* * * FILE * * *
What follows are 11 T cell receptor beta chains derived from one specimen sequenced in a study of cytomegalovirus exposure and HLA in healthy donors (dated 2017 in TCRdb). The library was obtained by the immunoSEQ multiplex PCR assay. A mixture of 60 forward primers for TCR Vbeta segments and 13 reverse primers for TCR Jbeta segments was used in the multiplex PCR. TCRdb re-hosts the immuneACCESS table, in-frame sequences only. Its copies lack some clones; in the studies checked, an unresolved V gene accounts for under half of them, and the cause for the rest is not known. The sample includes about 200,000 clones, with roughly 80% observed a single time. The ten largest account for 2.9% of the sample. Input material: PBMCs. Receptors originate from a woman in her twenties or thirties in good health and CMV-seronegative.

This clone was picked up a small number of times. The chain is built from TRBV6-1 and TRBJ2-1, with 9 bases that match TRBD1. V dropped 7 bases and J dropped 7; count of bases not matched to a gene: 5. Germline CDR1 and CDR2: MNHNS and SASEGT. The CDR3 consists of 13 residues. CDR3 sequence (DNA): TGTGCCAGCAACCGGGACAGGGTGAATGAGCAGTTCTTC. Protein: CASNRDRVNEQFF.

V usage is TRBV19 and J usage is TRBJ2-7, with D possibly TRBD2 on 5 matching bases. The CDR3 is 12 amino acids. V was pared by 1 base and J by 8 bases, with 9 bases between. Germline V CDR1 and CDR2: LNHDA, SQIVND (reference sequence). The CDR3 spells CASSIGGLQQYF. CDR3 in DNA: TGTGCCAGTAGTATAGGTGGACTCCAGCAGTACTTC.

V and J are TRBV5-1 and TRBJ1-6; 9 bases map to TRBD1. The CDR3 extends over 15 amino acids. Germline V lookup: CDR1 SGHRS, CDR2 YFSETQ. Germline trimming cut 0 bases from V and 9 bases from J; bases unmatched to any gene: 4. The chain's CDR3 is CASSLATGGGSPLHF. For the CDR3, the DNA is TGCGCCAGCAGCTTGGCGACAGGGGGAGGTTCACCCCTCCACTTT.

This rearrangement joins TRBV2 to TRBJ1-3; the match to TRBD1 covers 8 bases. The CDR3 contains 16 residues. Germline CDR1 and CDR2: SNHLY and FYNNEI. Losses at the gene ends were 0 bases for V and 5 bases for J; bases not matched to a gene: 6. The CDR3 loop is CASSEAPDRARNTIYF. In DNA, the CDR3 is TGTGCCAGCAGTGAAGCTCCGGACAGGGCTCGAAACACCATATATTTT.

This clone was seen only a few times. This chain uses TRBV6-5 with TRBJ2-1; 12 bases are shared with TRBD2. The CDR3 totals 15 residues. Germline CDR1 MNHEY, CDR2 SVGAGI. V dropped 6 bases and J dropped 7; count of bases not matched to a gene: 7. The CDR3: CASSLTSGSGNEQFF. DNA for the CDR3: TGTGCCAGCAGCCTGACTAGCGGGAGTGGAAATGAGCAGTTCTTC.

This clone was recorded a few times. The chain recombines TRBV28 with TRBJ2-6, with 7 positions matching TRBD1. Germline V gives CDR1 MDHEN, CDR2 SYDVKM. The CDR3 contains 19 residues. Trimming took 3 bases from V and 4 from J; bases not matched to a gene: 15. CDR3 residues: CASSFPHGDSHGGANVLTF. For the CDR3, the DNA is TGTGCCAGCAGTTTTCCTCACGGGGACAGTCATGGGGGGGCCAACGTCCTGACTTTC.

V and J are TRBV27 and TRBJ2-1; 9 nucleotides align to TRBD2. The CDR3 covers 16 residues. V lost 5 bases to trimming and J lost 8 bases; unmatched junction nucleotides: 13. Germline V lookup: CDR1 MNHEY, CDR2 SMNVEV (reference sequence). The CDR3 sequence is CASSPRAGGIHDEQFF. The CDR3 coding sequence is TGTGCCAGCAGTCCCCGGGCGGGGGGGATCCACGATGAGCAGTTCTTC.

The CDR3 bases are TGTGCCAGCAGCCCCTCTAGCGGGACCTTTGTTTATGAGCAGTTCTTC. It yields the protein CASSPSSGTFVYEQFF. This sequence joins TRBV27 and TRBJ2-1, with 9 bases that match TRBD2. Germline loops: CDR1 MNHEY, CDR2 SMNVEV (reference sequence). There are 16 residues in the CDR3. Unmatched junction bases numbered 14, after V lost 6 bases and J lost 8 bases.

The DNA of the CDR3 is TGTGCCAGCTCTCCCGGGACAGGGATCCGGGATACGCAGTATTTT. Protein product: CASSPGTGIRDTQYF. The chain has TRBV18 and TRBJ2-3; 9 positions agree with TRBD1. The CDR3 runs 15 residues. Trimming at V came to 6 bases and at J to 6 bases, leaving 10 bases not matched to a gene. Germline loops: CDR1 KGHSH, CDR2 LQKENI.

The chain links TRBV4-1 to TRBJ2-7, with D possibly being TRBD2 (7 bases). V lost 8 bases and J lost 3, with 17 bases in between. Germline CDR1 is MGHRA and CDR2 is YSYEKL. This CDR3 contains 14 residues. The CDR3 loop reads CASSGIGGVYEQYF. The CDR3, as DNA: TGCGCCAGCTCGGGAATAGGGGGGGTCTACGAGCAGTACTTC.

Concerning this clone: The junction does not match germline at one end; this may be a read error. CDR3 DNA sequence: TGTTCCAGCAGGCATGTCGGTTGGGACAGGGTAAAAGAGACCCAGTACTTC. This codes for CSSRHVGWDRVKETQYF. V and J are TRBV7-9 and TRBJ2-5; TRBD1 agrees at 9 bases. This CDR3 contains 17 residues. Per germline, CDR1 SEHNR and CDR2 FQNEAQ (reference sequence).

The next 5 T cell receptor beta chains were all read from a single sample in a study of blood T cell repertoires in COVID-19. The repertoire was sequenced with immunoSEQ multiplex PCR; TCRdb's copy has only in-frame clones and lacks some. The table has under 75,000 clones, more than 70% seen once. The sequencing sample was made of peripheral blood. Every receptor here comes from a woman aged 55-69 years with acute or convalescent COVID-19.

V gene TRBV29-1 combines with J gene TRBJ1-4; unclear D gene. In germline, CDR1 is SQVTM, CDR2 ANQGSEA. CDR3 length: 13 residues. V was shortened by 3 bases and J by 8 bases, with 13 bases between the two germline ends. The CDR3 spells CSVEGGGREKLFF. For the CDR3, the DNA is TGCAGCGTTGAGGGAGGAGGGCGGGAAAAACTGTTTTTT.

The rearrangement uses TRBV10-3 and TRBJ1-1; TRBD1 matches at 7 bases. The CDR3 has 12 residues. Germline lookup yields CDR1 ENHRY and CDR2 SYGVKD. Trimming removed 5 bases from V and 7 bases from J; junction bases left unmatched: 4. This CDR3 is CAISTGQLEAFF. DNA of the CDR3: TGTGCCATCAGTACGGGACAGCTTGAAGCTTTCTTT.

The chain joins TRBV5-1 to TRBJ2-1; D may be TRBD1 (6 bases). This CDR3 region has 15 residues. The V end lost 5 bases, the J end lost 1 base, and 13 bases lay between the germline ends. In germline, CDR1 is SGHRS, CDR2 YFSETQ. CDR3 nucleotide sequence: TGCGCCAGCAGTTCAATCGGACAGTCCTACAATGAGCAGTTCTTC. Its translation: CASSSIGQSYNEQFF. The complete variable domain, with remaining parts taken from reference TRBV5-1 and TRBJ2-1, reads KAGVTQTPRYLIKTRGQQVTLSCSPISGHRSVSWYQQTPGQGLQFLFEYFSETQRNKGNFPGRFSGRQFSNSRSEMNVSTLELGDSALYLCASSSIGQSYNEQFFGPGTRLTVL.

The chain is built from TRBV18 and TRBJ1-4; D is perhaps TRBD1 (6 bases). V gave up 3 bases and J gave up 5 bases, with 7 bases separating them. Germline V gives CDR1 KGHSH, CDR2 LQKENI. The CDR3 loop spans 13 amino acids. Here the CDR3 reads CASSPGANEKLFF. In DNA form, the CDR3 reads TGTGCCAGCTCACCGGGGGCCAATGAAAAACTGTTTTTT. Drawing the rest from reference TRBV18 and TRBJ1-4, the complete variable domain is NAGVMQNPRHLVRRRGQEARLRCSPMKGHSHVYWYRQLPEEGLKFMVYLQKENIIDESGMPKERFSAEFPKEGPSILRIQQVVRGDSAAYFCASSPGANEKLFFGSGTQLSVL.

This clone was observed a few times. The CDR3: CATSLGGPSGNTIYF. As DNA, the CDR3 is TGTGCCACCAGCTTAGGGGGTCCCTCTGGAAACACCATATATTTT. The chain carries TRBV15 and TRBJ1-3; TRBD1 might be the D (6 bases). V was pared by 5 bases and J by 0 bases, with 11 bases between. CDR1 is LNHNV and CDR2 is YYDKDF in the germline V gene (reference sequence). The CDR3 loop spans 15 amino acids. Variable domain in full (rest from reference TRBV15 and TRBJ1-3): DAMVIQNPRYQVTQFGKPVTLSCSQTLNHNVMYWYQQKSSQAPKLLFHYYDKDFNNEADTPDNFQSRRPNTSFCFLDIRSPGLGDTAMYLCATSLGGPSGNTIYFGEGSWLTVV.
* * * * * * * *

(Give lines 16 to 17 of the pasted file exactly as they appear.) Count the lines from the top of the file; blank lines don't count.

The chain joins TRBV5-1 to TRBJ2-1; D may be TRBD1 (6 bases). This CDR3 region has 15 residues. The V end lost 5 bases, the J end lost 1 base, and 13 bases lay between the germline ends. In germline, CDR1 is SGHRS, CDR2 YFSETQ. CDR3 nucleotide sequence: TGCGCCAGCAGTTCAATCGGACAGTCCTACAATGAGCAGTTCTTC. Its translation: CASSSIGQSYNEQFF. The complete variable domain, with remaining parts taken from reference TRBV5-1 and TRBJ2-1, reads KAGVTQTPRYLIKTRGQQVTLSCSPISGHRSVSWYQQTPGQGLQFLFEYFSETQRNKGNFPGRFSGRQFSNSRSEMNVSTLELGDSALYLCASSSIGQSYNEQFFGPGTRLTVL.

The chain is built from TRBV18 and TRBJ1-4; D is perhaps TRBD1 (6 bases). V gave up 3 bases and J gave up 5 bases, with 7 bases separating them. Germline V gives CDR1 KGHSH, CDR2 LQKENI. The CDR3 loop spans 13 amino acids. Here the CDR3 reads CASSPGANEKLFF. In DNA form, the CDR3 reads TGTGCCAGCTCACCGGGGGCCAATGAAAAACTGTTTTTT. Drawing the rest from reference TRBV18 and TRBJ1-4, the complete variable domain is NAGVMQNPRHLVRRRGQEARLRCSPMKGHSHVYWYRQLPEEGLKFMVYLQKENIIDESGMPKERFSAEFPKEGPSILRIQQVVRGDSAAYFCASSPGANEKLFFGSGTQLSVL.